This press release is available in French.
"It is high time to demystify COPD in order to better explain the issues and help people who suffer from this disease," says Dr. Jean Bourbeau, Director of the Respiratory, Epidemiology and Clinical Research Unit at the Montreal Chest Institute of the MUHC, and lead investigator of CanCOLD along with Dr. Wan Tan of The James Hogg iCAPTURE Centre for Cardiovascular and Pulmonary Research, University of British Columbia. As much as 70 per cent of COPD patients are under-diagnosed due to a lack of knowledge of the disease among the general public and physicians.
COPD is a chronic, degenerative disease of the respiratory system that affects nearly 3 million Canadians and includes two major disorders commonly known as chronic bronchitis and emphysema, which lead to severe respiratory failure. "Smoking is a major risk factor of COPD, and as a result there is a certain public indifference towards the disease because there is a sense that it is self-inflicted," adds Dr. Bourbeau. "As researchers, part of our challenge is to change this perception; genetics, history of pulmonary infections during childhood, secondhand smoke and environmental factors are also major contributors. Our goal is to develop more effective management tools to reduce the economic and social burden associated with this disease."
"CanCOLD represents an exceptional means to multiply the savoir faire of researchers to accelerate the understanding of chronic diseases and improve patient care," explains Dr. Vassilios Papadopoulos, Director of the Research Institute of the MUHC and Associate Executive Director for Research at the MUHC. "Leading an initiative such as this one, which is based on a solid platform of research, information technology, modern infrastructure, and nationwide collaboration in biomedical sciences, is totally aligned with the strategic plan of the Research Institute of the MUHC."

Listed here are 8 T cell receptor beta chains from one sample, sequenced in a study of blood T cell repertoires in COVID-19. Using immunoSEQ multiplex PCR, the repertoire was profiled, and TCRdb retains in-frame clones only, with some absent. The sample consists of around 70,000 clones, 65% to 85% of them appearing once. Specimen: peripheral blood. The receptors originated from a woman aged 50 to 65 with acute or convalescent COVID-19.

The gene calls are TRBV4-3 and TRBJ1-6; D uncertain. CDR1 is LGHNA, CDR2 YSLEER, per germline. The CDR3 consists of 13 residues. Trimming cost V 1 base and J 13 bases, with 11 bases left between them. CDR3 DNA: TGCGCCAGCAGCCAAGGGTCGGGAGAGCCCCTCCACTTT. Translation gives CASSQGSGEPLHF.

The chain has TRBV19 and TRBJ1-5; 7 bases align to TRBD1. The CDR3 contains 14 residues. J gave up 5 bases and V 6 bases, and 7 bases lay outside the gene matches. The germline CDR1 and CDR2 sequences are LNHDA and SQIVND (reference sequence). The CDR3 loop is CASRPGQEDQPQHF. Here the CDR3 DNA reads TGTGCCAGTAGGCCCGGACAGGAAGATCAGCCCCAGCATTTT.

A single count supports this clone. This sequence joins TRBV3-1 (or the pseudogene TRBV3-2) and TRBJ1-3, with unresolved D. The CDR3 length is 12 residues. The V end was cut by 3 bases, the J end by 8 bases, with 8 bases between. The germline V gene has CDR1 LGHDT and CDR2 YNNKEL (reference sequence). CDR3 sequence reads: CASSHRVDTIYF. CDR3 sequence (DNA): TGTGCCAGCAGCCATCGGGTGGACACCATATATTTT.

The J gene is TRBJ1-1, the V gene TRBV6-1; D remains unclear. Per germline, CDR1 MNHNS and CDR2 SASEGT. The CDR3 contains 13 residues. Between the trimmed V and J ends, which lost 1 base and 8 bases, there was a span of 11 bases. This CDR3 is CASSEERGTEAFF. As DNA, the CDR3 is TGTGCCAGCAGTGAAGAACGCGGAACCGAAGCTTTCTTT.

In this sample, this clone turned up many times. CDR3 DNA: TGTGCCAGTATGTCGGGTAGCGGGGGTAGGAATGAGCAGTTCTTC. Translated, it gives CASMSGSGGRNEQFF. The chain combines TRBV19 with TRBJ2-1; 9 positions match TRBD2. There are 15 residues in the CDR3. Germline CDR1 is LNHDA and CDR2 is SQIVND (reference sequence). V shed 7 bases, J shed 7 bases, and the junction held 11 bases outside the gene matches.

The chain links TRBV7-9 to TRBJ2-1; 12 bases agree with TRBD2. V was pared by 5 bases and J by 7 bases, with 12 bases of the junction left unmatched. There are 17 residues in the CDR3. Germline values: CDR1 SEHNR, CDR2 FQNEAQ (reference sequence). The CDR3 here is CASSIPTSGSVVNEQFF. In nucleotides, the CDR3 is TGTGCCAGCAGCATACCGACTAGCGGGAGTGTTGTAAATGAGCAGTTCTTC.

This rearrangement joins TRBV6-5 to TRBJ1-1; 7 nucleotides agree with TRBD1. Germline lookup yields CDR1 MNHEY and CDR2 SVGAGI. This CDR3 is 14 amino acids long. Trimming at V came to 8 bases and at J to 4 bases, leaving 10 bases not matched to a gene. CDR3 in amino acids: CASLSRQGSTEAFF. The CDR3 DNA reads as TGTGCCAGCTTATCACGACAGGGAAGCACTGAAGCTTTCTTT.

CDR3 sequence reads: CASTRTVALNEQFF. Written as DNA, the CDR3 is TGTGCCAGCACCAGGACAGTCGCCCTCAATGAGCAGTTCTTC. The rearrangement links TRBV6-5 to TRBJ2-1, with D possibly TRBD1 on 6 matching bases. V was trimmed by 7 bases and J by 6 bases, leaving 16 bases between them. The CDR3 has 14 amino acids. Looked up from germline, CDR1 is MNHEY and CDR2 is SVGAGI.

"That a public-private consortium involving the Canadian Institutes of Health Research (CIHR) and several large pharmaceutical companies is supporting this study and facilitating the transfer of knowledge, from results to actual patient treatments, underscores the importance of this research," notes Dr. Bourbeau. "It is urgent that we use the tools of modern medicine to change the course of this devastating disease, which still has far too much stigma attached to it. If this trend continues, it is feared that more than 6,000 women and 5,000 men nationwide will die from COPD complications in 2010."
|Contact: Julie Robert|
McGill University Health Centre